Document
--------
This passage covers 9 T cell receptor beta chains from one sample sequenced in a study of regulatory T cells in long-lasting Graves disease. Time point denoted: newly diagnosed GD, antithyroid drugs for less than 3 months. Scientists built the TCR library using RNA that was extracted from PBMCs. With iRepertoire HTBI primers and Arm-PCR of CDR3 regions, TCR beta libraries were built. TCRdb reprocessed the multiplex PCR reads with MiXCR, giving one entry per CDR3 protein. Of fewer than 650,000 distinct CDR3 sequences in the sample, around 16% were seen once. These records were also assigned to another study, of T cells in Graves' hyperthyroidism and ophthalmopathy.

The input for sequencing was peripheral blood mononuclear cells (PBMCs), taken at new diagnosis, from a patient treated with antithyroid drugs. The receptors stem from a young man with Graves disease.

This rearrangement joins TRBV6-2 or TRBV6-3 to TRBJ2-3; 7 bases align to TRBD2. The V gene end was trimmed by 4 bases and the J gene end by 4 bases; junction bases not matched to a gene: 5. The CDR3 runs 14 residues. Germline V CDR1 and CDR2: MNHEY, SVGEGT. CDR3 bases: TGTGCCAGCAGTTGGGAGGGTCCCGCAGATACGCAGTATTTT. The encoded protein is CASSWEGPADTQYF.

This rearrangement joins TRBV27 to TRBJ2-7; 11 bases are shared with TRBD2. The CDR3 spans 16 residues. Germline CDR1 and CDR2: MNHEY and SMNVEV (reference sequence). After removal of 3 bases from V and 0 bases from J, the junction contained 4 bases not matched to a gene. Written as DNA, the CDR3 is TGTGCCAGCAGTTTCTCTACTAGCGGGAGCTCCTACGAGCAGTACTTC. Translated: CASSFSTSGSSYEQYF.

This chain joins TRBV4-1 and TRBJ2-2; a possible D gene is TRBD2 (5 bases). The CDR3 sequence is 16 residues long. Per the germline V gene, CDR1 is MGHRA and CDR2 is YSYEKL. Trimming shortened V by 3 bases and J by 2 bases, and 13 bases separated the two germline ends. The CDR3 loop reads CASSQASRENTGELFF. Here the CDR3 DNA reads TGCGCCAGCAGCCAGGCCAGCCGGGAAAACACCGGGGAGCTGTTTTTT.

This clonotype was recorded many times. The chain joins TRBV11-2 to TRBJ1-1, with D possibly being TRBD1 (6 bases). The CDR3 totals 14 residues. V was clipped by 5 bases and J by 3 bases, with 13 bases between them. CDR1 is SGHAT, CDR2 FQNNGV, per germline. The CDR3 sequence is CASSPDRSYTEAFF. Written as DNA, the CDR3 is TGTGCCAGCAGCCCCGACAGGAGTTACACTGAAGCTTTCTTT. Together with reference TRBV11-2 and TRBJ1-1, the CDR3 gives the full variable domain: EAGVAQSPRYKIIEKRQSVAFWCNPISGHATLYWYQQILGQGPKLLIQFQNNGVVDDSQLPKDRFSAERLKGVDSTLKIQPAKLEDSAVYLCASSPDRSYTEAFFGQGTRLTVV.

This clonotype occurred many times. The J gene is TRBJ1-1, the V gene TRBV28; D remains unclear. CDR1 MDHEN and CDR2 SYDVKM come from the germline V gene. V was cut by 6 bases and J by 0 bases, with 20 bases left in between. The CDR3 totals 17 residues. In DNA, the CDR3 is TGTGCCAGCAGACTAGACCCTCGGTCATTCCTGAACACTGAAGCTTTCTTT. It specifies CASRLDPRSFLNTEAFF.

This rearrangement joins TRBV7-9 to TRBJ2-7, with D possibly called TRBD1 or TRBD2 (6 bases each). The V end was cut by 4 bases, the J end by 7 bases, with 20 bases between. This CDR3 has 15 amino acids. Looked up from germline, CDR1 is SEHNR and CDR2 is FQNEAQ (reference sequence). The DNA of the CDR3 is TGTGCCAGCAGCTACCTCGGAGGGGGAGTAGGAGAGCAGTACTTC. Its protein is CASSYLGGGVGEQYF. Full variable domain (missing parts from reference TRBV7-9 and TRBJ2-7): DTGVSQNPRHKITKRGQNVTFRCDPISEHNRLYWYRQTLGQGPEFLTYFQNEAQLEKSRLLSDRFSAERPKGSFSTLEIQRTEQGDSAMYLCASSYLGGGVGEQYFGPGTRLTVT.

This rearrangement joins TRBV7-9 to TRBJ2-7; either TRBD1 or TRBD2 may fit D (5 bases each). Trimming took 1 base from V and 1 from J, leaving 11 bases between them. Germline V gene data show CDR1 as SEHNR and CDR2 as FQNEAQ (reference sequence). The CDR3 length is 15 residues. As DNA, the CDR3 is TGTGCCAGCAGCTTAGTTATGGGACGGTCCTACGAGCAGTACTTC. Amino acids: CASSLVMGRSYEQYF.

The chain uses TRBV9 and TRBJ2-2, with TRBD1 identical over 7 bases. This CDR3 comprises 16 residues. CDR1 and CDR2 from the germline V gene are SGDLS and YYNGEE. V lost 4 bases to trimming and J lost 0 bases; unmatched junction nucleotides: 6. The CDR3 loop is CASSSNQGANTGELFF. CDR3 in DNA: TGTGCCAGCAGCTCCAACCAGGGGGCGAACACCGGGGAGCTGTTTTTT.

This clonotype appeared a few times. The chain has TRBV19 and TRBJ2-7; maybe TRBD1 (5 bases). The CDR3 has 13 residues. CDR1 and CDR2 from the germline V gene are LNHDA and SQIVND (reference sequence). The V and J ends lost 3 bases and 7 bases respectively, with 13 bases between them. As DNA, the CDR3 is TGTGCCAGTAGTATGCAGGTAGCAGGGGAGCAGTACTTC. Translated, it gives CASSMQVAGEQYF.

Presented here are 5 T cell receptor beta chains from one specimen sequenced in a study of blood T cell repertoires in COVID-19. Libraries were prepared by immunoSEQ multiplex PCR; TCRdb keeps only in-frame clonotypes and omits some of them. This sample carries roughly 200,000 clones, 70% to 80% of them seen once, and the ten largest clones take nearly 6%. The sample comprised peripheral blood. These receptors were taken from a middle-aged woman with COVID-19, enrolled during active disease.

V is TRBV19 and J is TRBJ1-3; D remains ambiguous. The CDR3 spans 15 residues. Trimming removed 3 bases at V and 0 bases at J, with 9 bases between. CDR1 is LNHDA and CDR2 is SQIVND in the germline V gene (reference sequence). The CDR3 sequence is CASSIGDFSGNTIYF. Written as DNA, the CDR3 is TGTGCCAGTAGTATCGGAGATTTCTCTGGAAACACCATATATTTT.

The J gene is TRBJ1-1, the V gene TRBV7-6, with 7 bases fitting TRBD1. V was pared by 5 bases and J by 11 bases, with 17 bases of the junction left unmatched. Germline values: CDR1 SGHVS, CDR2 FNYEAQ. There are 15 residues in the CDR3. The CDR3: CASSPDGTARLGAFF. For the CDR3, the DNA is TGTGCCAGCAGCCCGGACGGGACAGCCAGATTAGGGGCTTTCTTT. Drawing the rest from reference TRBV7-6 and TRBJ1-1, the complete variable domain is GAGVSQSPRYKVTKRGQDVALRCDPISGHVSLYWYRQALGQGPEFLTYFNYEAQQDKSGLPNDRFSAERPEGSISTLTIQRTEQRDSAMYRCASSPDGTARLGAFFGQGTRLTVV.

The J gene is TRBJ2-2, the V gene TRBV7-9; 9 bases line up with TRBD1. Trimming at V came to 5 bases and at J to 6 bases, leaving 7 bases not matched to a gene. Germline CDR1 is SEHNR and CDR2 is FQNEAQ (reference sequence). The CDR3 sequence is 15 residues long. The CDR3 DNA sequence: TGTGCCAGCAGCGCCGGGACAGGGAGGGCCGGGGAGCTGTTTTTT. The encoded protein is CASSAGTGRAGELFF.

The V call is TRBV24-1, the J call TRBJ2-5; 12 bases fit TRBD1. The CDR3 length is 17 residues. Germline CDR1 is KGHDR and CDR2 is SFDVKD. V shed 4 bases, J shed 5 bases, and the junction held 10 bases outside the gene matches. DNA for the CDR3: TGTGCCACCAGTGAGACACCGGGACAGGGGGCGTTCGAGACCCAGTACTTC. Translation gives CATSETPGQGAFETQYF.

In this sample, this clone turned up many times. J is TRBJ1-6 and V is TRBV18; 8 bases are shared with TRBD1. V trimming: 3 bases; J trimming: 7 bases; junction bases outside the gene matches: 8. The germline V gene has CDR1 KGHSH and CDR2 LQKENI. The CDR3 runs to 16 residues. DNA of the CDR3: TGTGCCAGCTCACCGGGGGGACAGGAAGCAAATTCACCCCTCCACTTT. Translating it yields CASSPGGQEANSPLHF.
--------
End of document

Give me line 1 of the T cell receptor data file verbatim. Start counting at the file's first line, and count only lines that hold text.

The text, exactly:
This passage covers 9 T cell receptor beta chains from one sample sequenced in a study of regulatory T cells in long-lasting Graves disease. Time point denoted: newly diagnosed GD, antithyroid drugs for less than 3 months. Scientists built the TCR library using RNA that was extracted from PBMCs. With iRepertoire HTBI primers and Arm-PCR of CDR3 regions, TCR beta libraries were built. TCRdb reprocessed the multiplex PCR reads with MiXCR, giving one entry per CDR3 protein. Of fewer than 650,000 distinct CDR3 sequences in the sample, around 16% were seen once. These records were also assigned to another study, of T cells in Graves' hyperthyroidism and ophthalmopathy.